Every day we make decisions. What to wear? What to have for breakfast? Whether to go to the gym after work. We make so many simple decisions every day that we probably don’t even think about them. But what about the difficult decisions? You’ve likely made a few both in your professional and personal life. But which difficult decision would you discuss if you were asked at interview? And why?

Here are some tips on how to answer: What’s the most difficult decision you’ve had to make?

The question

First, why are you being asked this question at interview? Essentially, the hiring manager is trying to find out how you deal with challenging situations. It’s a golden opportunity to demonstrate your logical, confident decision-making process, a must-have skill, especially for managers and executives.

The scenario

You’ll want to pick a situation from your professional experience that was genuinely challenging. Aim to select a scenario that highlights the skills that are required in the new role, e.g. strategic thinking, adaptability, active communication.

Example: I’ve had to make some difficult decisions in my current role as Marketing Manager. One of the most challenging was deciding who to select as my new Assistant Manager when the previous one moved interstate.

The options

Outline a couple of potential courses of action and show that you weighed up the costs and benefits of each one. When you do this, you are showing the hiring manager that you have considered the impact of your decision on employees, the business and yourself.

Example: We advertised the role both internally and externally. I interviewed five high quality applicants with my HR manager. One was an internal candidate I had worked with for 3 years. He had all the required skills, an excellent knowledge of the company and was looking for promotion. The other candidate was from a competitor firm. She had less experience in our industry sector but sound skills as a junior marketing manager and project coordinator.

The course of action

State your chosen course of action and explain what you did to follow through. You might have taken a collaborative approach and consulted with a co-worker or employee focus group. Or perhaps you researched and compared costs by contacting client companies.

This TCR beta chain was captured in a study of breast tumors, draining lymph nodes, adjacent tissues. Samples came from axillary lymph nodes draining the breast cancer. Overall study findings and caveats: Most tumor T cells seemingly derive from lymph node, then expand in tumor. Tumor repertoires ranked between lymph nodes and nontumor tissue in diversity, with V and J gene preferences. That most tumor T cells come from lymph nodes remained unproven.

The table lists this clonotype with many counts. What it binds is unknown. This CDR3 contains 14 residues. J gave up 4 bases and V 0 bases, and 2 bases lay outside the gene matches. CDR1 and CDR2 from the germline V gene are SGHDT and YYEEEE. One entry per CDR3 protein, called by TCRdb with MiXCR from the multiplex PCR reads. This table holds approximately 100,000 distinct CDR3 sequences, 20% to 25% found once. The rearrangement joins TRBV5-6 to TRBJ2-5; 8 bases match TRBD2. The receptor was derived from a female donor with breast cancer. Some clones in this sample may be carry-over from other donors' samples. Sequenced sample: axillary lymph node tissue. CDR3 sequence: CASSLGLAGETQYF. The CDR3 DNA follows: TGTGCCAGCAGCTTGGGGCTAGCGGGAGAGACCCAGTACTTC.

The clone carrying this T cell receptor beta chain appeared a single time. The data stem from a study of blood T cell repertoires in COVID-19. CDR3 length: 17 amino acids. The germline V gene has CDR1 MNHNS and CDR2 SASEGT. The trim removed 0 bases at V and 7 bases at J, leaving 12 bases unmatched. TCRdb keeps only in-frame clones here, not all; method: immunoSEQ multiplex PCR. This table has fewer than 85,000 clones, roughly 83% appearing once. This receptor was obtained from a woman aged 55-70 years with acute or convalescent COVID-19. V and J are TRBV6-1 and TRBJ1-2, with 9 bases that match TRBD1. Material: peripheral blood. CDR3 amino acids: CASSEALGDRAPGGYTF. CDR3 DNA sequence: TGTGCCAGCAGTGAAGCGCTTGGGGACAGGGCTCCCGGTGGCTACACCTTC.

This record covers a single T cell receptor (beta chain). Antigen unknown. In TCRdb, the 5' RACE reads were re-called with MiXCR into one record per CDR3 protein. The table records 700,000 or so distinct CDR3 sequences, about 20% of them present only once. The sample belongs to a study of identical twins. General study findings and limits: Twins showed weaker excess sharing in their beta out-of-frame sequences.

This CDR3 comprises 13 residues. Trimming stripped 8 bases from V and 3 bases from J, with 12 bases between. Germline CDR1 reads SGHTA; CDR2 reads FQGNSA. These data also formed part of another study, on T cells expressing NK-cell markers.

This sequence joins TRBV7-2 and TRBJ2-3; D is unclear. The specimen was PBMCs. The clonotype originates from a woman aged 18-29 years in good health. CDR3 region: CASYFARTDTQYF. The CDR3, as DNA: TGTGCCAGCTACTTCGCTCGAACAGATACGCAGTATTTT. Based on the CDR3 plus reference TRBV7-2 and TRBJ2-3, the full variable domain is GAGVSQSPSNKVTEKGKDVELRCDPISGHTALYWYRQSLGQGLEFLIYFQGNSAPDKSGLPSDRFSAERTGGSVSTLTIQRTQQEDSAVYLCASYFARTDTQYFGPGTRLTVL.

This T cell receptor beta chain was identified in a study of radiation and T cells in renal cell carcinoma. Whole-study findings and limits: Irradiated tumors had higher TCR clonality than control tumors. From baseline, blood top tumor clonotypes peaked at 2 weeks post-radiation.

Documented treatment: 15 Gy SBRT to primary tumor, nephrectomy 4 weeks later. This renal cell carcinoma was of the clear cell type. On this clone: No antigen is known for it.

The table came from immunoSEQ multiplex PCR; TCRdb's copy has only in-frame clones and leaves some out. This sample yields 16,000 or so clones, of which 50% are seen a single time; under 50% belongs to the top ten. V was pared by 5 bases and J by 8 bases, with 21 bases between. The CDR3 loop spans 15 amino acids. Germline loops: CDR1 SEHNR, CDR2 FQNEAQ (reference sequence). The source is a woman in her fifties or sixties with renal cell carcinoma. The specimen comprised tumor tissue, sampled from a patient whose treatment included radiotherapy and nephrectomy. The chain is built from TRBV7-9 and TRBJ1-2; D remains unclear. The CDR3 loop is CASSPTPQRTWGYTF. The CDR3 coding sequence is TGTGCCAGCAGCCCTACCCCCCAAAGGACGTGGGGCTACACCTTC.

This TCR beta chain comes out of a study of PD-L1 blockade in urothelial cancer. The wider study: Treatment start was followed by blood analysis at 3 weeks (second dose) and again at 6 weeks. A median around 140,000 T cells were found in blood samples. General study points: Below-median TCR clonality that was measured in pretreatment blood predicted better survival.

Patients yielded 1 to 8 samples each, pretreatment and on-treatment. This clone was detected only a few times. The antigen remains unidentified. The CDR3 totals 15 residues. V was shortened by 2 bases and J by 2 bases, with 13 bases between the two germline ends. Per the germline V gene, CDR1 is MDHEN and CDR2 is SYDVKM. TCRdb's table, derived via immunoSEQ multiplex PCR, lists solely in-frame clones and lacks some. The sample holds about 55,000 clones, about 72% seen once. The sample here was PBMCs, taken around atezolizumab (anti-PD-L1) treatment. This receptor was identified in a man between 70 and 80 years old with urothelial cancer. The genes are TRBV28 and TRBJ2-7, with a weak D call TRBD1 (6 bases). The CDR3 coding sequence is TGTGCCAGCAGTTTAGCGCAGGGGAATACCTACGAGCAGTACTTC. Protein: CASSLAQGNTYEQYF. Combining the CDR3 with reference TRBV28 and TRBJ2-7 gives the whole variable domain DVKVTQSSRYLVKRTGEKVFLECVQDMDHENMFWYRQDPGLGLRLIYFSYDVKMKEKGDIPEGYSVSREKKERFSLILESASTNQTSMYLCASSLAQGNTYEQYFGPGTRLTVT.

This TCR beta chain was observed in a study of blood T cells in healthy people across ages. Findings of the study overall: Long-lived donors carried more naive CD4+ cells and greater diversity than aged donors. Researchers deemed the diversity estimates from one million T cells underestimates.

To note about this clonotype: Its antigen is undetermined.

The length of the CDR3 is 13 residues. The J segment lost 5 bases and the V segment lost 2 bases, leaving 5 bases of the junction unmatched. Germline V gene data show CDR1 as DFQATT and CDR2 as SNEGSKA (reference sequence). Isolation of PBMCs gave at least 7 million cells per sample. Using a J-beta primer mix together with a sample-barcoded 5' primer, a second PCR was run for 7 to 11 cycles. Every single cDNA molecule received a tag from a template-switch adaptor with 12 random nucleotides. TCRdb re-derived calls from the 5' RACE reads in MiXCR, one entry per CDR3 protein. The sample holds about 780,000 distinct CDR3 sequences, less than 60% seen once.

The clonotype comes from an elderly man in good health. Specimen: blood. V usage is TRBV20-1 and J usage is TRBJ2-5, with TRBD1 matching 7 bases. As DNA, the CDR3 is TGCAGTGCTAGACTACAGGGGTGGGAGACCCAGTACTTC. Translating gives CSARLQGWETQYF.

Example: I reflected on the Assistant Manager role requirements and business needs. Then I discussed the relative merits of each candidate with my co-interviewer, my HR manager. I then decided to make an offer to the external candidate.

The outcome

Discuss the outcome of your decision. What were the positives? What were the negatives and what did you do to resolve them? You may also want to reflect on what you would do differently next time.

Example: In retrospect, I know I made the right decision. My Assistant Manager easily transitioned into the role and has made a significant contribution, especially in project coordination. She is widely respected within the team. It wasn’t easy telling the internal candidate he had been unsuccessful, however. I explained my decision and assured him that he was a valued member of the team. I also said that I would provide him with mentorship and opportunities to develop his leadership skills.

Hiring managers are not looking for a decision-making process that satisfies everyone from start to finish. They are after a scenario that shows your ability to steer a clear, confident course in the face of challenge and potential adversity.

Now – decision time! Pick a couple of situations where you’ve had to make a difficult decision. Then reflect on what you did and why, and you’ll be ready for the question at your next interview.

If you’re in the process of deciding where to go next with your career, talk to the professional team at Optimal Recruitment today. You can reach us on or 02 8416 4181.